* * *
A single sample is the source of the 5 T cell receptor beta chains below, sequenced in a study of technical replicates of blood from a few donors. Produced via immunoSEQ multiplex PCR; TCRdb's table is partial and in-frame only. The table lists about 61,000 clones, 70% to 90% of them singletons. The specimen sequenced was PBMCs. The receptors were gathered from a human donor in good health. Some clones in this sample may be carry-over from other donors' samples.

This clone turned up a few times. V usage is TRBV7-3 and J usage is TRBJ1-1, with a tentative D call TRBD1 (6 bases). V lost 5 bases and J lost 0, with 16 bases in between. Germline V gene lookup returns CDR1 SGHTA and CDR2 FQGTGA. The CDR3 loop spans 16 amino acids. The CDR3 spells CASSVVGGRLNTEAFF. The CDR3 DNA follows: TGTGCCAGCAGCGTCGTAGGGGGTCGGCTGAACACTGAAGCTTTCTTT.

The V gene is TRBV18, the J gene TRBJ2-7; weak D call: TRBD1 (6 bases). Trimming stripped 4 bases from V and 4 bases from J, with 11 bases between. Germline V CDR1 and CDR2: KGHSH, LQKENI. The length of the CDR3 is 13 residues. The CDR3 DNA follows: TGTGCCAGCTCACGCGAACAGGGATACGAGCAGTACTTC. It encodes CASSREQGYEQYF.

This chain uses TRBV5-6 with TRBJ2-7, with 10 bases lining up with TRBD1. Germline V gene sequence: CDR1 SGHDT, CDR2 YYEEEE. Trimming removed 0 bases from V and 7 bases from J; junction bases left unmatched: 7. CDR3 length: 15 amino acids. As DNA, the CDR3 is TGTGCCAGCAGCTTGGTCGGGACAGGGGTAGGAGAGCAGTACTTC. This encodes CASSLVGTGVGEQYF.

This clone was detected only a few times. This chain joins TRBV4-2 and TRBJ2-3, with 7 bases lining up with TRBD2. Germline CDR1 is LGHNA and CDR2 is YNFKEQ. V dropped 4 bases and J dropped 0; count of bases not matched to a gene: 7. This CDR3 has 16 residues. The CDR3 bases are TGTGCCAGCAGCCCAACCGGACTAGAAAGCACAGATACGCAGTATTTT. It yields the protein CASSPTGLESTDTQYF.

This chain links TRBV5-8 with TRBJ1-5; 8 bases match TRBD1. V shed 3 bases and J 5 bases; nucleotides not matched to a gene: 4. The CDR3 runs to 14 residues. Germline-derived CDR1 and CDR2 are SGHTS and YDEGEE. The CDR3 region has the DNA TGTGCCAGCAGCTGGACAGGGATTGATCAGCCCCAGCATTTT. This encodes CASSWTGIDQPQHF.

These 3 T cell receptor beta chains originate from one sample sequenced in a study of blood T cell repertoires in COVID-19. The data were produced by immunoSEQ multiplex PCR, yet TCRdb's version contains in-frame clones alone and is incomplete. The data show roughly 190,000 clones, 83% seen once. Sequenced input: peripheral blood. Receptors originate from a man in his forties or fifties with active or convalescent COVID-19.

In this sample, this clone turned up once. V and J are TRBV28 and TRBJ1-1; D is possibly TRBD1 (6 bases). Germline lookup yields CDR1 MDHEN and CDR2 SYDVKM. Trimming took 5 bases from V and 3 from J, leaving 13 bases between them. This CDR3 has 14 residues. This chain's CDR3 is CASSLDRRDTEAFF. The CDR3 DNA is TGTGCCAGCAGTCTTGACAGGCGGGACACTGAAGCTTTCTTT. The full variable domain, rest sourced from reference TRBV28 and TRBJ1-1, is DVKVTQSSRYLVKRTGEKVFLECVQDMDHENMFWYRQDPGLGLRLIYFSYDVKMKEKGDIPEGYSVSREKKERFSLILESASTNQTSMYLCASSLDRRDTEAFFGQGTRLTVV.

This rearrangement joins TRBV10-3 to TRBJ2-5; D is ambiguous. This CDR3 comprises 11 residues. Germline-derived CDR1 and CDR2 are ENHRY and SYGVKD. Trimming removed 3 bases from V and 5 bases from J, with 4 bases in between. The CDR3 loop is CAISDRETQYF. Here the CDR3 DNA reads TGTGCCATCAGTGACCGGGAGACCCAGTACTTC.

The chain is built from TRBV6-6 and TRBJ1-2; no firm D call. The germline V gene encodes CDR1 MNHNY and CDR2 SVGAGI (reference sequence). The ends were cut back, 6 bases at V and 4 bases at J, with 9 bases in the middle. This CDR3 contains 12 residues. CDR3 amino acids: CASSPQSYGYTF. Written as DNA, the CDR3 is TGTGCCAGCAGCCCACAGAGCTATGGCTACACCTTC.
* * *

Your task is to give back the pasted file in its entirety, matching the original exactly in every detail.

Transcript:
A single sample is the source of the 5 T cell receptor beta chains below, sequenced in a study of technical replicates of blood from a few donors. Produced via immunoSEQ multiplex PCR; TCRdb's table is partial and in-frame only. The table lists about 61,000 clones, 70% to 90% of them singletons. The specimen sequenced was PBMCs. The receptors were gathered from a human donor in good health. Some clones in this sample may be carry-over from other donors' samples.

This clone turned up a few times. V usage is TRBV7-3 and J usage is TRBJ1-1, with a tentative D call TRBD1 (6 bases). V lost 5 bases and J lost 0, with 16 bases in between. Germline V gene lookup returns CDR1 SGHTA and CDR2 FQGTGA. The CDR3 loop spans 16 amino acids. The CDR3 spells CASSVVGGRLNTEAFF. The CDR3 DNA follows: TGTGCCAGCAGCGTCGTAGGGGGTCGGCTGAACACTGAAGCTTTCTTT.

The V gene is TRBV18, the J gene TRBJ2-7; weak D call: TRBD1 (6 bases). Trimming stripped 4 bases from V and 4 bases from J, with 11 bases between. Germline V CDR1 and CDR2: KGHSH, LQKENI. The length of the CDR3 is 13 residues. The CDR3 DNA follows: TGTGCCAGCTCACGCGAACAGGGATACGAGCAGTACTTC. It encodes CASSREQGYEQYF.

This chain uses TRBV5-6 with TRBJ2-7, with 10 bases lining up with TRBD1. Germline V gene sequence: CDR1 SGHDT, CDR2 YYEEEE. Trimming removed 0 bases from V and 7 bases from J; junction bases left unmatched: 7. CDR3 length: 15 amino acids. As DNA, the CDR3 is TGTGCCAGCAGCTTGGTCGGGACAGGGGTAGGAGAGCAGTACTTC. This encodes CASSLVGTGVGEQYF.

This clone was detected only a few times. This chain joins TRBV4-2 and TRBJ2-3, with 7 bases lining up with TRBD2. Germline CDR1 is LGHNA and CDR2 is YNFKEQ. V dropped 4 bases and J dropped 0; count of bases not matched to a gene: 7. This CDR3 has 16 residues. The CDR3 bases are TGTGCCAGCAGCCCAACCGGACTAGAAAGCACAGATACGCAGTATTTT. It yields the protein CASSPTGLESTDTQYF.

This chain links TRBV5-8 with TRBJ1-5; 8 bases match TRBD1. V shed 3 bases and J 5 bases; nucleotides not matched to a gene: 4. The CDR3 runs to 14 residues. Germline-derived CDR1 and CDR2 are SGHTS and YDEGEE. The CDR3 region has the DNA TGTGCCAGCAGCTGGACAGGGATTGATCAGCCCCAGCATTTT. This encodes CASSWTGIDQPQHF.

These 3 T cell receptor beta chains originate from one sample sequenced in a study of blood T cell repertoires in COVID-19. The data were produced by immunoSEQ multiplex PCR, yet TCRdb's version contains in-frame clones alone and is incomplete. The data show roughly 190,000 clones, 83% seen once. Sequenced input: peripheral blood. Receptors originate from a man in his forties or fifties with active or convalescent COVID-19.

In this sample, this clone turned up once. V and J are TRBV28 and TRBJ1-1; D is possibly TRBD1 (6 bases). Germline lookup yields CDR1 MDHEN and CDR2 SYDVKM. Trimming took 5 bases from V and 3 from J, leaving 13 bases between them. This CDR3 has 14 residues. This chain's CDR3 is CASSLDRRDTEAFF. The CDR3 DNA is TGTGCCAGCAGTCTTGACAGGCGGGACACTGAAGCTTTCTTT. The full variable domain, rest sourced from reference TRBV28 and TRBJ1-1, is DVKVTQSSRYLVKRTGEKVFLECVQDMDHENMFWYRQDPGLGLRLIYFSYDVKMKEKGDIPEGYSVSREKKERFSLILESASTNQTSMYLCASSLDRRDTEAFFGQGTRLTVV.

This rearrangement joins TRBV10-3 to TRBJ2-5; D is ambiguous. This CDR3 comprises 11 residues. Germline-derived CDR1 and CDR2 are ENHRY and SYGVKD. Trimming removed 3 bases from V and 5 bases from J, with 4 bases in between. The CDR3 loop is CAISDRETQYF. Here the CDR3 DNA reads TGTGCCATCAGTGACCGGGAGACCCAGTACTTC.

The chain is built from TRBV6-6 and TRBJ1-2; no firm D call. The germline V gene encodes CDR1 MNHNY and CDR2 SVGAGI (reference sequence). The ends were cut back, 6 bases at V and 4 bases at J, with 9 bases in the middle. This CDR3 contains 12 residues. CDR3 amino acids: CASSPQSYGYTF. Written as DNA, the CDR3 is TGTGCCAGCAGCCCACAGAGCTATGGCTACACCTTC.